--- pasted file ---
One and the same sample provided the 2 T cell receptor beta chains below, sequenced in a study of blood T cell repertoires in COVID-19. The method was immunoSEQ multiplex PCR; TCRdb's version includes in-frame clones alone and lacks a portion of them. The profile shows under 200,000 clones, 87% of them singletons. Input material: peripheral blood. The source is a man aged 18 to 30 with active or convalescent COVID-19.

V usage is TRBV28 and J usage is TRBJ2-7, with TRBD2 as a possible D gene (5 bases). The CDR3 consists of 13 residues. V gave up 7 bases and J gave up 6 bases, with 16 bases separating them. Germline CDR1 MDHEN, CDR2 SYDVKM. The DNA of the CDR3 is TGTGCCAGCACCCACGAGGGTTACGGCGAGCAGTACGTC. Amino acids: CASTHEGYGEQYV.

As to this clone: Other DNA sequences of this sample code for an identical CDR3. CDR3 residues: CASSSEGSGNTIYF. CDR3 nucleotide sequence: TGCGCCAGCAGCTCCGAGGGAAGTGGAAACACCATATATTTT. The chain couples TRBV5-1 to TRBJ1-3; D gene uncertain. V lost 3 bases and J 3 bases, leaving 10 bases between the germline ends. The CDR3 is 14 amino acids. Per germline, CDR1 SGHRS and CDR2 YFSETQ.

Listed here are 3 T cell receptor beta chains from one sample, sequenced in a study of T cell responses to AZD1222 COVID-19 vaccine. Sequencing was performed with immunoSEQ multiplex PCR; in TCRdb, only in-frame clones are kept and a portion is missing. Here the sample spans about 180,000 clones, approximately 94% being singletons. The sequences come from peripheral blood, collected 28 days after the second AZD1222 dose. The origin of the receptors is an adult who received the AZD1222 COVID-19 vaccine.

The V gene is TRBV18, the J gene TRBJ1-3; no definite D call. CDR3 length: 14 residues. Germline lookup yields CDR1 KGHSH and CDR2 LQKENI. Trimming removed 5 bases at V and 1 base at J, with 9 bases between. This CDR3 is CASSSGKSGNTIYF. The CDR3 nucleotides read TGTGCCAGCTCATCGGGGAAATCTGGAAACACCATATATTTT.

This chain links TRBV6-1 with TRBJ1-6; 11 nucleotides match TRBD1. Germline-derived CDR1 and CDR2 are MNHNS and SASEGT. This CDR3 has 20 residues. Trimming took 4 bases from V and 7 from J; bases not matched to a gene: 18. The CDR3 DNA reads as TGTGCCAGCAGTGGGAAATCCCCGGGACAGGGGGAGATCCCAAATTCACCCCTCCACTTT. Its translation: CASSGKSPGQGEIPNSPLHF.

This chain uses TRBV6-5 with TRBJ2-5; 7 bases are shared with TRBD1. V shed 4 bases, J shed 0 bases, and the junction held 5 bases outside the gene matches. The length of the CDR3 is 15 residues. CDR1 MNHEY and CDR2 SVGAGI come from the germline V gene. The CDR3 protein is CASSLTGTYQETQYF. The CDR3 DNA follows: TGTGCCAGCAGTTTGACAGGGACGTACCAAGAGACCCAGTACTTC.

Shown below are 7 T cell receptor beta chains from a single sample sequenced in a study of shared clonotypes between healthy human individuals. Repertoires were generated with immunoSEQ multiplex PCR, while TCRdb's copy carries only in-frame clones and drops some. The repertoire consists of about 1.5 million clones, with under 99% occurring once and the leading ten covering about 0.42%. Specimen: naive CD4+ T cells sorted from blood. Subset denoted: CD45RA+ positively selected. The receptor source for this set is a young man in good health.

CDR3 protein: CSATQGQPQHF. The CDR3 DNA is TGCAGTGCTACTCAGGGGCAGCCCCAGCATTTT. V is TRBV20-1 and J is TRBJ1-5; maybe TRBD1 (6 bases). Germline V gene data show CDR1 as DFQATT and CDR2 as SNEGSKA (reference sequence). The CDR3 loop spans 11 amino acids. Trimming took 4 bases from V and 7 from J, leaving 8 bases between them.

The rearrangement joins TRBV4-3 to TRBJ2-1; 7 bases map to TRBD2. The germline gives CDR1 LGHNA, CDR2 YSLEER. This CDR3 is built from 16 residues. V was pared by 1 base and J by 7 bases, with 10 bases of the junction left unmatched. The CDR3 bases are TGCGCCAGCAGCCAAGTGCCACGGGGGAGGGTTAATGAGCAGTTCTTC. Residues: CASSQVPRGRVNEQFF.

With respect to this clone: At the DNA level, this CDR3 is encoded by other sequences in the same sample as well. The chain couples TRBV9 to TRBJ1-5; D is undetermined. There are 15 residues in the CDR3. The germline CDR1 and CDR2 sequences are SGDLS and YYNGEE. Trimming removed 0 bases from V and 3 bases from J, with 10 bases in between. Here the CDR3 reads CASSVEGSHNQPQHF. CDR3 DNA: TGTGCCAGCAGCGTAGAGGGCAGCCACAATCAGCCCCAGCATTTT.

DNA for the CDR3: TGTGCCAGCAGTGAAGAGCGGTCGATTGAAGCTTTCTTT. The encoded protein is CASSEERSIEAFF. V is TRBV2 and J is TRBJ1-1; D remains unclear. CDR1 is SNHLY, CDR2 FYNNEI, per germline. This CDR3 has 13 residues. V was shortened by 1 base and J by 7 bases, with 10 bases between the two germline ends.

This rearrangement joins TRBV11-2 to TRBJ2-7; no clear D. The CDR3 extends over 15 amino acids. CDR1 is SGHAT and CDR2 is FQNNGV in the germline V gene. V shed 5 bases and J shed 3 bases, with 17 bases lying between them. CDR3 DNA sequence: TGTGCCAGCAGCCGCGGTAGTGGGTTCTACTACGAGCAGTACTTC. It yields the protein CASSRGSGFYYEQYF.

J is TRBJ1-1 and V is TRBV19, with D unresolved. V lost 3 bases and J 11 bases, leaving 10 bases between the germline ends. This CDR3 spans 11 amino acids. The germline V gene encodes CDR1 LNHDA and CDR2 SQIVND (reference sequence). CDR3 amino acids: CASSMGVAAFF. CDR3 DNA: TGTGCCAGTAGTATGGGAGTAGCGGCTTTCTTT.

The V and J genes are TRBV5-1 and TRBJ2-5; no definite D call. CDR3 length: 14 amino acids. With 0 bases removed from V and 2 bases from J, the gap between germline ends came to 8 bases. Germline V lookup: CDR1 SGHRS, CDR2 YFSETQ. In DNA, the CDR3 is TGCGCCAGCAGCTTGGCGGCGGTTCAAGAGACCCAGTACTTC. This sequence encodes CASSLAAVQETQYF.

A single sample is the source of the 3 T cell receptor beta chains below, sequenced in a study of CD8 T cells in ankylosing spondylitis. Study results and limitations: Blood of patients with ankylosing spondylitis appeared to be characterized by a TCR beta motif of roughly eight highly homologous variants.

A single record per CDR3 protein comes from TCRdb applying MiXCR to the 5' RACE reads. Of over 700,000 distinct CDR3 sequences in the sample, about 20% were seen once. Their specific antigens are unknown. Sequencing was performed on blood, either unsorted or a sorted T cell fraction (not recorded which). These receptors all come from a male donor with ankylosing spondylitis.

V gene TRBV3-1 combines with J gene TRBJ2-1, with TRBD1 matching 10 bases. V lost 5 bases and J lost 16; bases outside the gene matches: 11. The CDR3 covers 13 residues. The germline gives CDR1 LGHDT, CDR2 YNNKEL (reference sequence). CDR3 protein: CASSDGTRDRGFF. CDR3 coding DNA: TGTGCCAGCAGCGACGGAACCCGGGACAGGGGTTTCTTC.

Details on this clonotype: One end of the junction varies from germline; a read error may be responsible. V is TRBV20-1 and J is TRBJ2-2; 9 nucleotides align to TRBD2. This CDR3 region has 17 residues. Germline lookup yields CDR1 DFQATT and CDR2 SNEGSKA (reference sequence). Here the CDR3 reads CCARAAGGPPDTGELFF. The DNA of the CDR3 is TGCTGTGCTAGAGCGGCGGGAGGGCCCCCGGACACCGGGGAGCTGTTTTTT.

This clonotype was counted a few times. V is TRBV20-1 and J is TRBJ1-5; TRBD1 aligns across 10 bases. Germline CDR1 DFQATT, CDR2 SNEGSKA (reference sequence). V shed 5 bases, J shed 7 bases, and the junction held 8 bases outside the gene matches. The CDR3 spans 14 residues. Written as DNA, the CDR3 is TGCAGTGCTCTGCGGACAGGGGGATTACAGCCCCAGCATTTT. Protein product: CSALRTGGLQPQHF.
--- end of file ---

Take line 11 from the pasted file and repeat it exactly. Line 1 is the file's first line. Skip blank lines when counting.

With respect to this clone: At the DNA level, this CDR3 is encoded by other sequences in the same sample as well. The chain couples TRBV9 to TRBJ1-5; D is undetermined. There are 15 residues in the CDR3. The germline CDR1 and CDR2 sequences are SGDLS and YYNGEE. Trimming removed 0 bases from V and 3 bases from J, with 10 bases in between. Here the CDR3 reads CASSVEGSHNQPQHF. CDR3 DNA: TGTGCCAGCAGCGTAGAGGGCAGCCACAATCAGCCCCAGCATTTT.